Legislative leaders say they have outline for funding capital plan

Eric Naing

Top legislative leaders said Friday they've devised a general outline to pay for a major construction program by tapping into a variety of money sources.

In what he called a "very productive meeting," Senate President John Cullerton, D-Chicago, met with the other three legislative leaders at the Statehouse to discuss a roughly $26 billion dollar capital construction program. The funding plan could be brought up for a vote next week.

Cullerton and the three other leaders next will meet with their members to discuss details. If there are no concerns, the legislature could take action later in the week.

"Things are coming together," said Senate Minority Leader Christine Radogno, R-Lemont. "Like next week possibly coming together."

To pay for the plan, Cullerton said a "potpourri" of revenue sources is being considered, hitting the lottery, video poker and other options. Funding for the construction plan would also include federal road money.

One source would be to hand over management of the Illinois Lottery to a private firm.

Under this proposal, Illinois would still maintain ownership of the lottery. Holding up South Carolina as a model, Cullerton said Illinois could potentially earn more money with a better-managed state lottery.

"If we had the same per-capita sales as they do, we would have an extra $200 million dollars," he said.

Another potential revenue source being considered is a tax on wine, liquor and possibly beer. Radogno said this tax would be "just a matter of cents, like 14 cents maybe."

Up to 45,000 video poker machines across the state may also be legalized in bars, truck stops and fraternal clubs as a way to raise money. There are already about 65,000 video poker machines in Illinois, leaders said.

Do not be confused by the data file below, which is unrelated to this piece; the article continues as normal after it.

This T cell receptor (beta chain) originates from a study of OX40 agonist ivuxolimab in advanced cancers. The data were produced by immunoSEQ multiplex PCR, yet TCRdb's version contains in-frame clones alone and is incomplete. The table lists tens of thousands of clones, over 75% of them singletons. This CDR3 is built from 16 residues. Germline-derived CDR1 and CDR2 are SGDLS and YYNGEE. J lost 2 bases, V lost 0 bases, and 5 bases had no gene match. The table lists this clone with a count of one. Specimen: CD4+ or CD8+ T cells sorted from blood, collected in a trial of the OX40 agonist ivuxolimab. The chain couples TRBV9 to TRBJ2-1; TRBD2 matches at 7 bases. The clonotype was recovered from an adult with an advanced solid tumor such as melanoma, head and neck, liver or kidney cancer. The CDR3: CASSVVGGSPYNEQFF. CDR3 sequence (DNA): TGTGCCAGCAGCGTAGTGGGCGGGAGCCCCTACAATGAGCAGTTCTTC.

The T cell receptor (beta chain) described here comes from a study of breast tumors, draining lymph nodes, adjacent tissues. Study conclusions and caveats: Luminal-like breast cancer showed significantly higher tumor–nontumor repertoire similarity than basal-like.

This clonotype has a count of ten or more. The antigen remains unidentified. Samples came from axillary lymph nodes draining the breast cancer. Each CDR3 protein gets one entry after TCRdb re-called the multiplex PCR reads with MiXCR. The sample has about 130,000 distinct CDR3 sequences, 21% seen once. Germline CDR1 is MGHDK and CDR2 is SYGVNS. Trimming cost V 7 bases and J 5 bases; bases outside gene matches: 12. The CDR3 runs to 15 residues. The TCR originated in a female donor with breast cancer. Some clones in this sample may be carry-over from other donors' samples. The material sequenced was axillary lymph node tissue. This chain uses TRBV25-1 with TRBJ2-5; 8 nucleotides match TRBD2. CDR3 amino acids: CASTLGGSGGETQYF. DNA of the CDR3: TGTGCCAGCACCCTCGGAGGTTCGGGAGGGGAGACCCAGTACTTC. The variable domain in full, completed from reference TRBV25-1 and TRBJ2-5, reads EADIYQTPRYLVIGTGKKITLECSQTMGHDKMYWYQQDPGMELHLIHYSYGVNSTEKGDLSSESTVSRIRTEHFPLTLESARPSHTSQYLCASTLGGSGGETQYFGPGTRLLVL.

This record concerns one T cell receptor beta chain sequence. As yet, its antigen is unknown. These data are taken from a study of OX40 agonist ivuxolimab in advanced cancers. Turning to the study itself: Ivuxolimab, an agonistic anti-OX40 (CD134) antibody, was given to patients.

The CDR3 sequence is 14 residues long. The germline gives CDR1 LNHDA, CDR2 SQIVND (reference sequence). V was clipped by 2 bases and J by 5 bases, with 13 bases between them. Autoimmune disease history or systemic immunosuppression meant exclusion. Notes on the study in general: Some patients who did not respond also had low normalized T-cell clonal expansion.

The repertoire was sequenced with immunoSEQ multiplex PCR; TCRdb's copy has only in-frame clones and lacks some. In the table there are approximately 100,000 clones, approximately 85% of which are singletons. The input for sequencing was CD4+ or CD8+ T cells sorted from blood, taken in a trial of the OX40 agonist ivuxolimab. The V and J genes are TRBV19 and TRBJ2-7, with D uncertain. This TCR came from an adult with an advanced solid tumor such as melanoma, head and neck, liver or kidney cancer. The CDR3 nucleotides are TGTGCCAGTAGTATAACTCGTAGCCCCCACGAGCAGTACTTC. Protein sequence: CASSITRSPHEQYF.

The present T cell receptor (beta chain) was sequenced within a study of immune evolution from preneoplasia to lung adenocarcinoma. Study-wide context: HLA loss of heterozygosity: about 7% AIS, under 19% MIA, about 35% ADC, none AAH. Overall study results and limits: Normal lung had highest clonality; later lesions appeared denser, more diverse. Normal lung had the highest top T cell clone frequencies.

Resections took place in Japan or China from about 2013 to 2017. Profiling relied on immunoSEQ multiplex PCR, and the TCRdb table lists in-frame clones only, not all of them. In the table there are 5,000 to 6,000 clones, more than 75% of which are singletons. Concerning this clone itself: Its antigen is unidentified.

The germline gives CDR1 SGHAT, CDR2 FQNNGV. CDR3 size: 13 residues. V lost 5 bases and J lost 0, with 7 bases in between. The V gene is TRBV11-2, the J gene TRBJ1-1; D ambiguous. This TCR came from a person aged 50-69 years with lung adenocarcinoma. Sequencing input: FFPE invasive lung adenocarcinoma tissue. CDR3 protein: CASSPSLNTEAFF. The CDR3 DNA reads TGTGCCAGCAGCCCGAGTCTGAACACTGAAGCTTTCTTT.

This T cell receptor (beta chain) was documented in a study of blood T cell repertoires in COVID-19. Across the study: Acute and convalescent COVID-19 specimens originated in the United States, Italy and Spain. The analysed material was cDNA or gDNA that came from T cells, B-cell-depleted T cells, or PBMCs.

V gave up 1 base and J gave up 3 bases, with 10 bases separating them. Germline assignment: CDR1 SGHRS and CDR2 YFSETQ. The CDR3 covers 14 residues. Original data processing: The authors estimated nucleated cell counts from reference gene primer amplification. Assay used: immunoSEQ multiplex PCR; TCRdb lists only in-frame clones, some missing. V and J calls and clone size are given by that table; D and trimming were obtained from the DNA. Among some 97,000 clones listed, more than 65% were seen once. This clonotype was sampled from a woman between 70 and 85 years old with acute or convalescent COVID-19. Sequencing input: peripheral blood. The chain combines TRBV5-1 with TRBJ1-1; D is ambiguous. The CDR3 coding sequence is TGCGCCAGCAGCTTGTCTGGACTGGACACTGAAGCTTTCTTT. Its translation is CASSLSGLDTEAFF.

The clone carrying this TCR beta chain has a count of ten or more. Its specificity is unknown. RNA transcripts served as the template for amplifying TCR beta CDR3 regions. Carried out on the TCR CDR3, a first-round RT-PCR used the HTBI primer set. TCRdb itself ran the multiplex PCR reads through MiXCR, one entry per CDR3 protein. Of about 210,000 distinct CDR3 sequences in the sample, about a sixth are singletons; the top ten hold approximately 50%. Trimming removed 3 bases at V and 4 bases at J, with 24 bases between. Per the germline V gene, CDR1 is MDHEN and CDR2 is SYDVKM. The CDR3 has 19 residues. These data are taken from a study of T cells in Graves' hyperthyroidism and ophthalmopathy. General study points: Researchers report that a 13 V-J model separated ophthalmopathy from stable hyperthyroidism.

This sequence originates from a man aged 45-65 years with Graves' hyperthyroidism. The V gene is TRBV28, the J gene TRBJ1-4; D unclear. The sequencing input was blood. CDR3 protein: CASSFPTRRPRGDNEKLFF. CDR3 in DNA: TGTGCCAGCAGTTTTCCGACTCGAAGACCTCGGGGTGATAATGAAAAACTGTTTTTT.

"They're already out there and we wanted to make sure that the state's getting the revenue that it could get from the activity that's already going on," Radogno said.

The legislative leaders said they also were looking at extending the state sales tax to include some sweetened beverages, as well as health and beauty products that are currently tax-free.

Cullerton defended the idea, saying this move is not technically a new tax.

"These are not new sales taxes at all," he said. "Shampoo should not be taxed differently than medicated shampoo and that's what all this is about."

Cullerton ruled out raising the state's gasoline tax, an idea talked about earlier this year. But increasing vehicle fees is still an option.

Bob Reed, a spokesman for Gov. Pat Quinn, said the governor was aware of the meeting and will consider all revenue options presented to him. Quinn has pushed for lawmakers to end a decade-long stalemate on a major construction plan this spring.

"He believes a capital plan is essential to getting people back to work," Reed said. "The sooner it is passed, the better."

Aside from the capital plan, legislators also want to tackle ethics reform and approve a budget before they leave for the summer. The legislature's goal, Cullerton said, is to finish up by May 29, ahead of the May 31 scheduled end date.

Eric Naing can be reached at (217) 782-3095 oreric.naing@sj-r.com.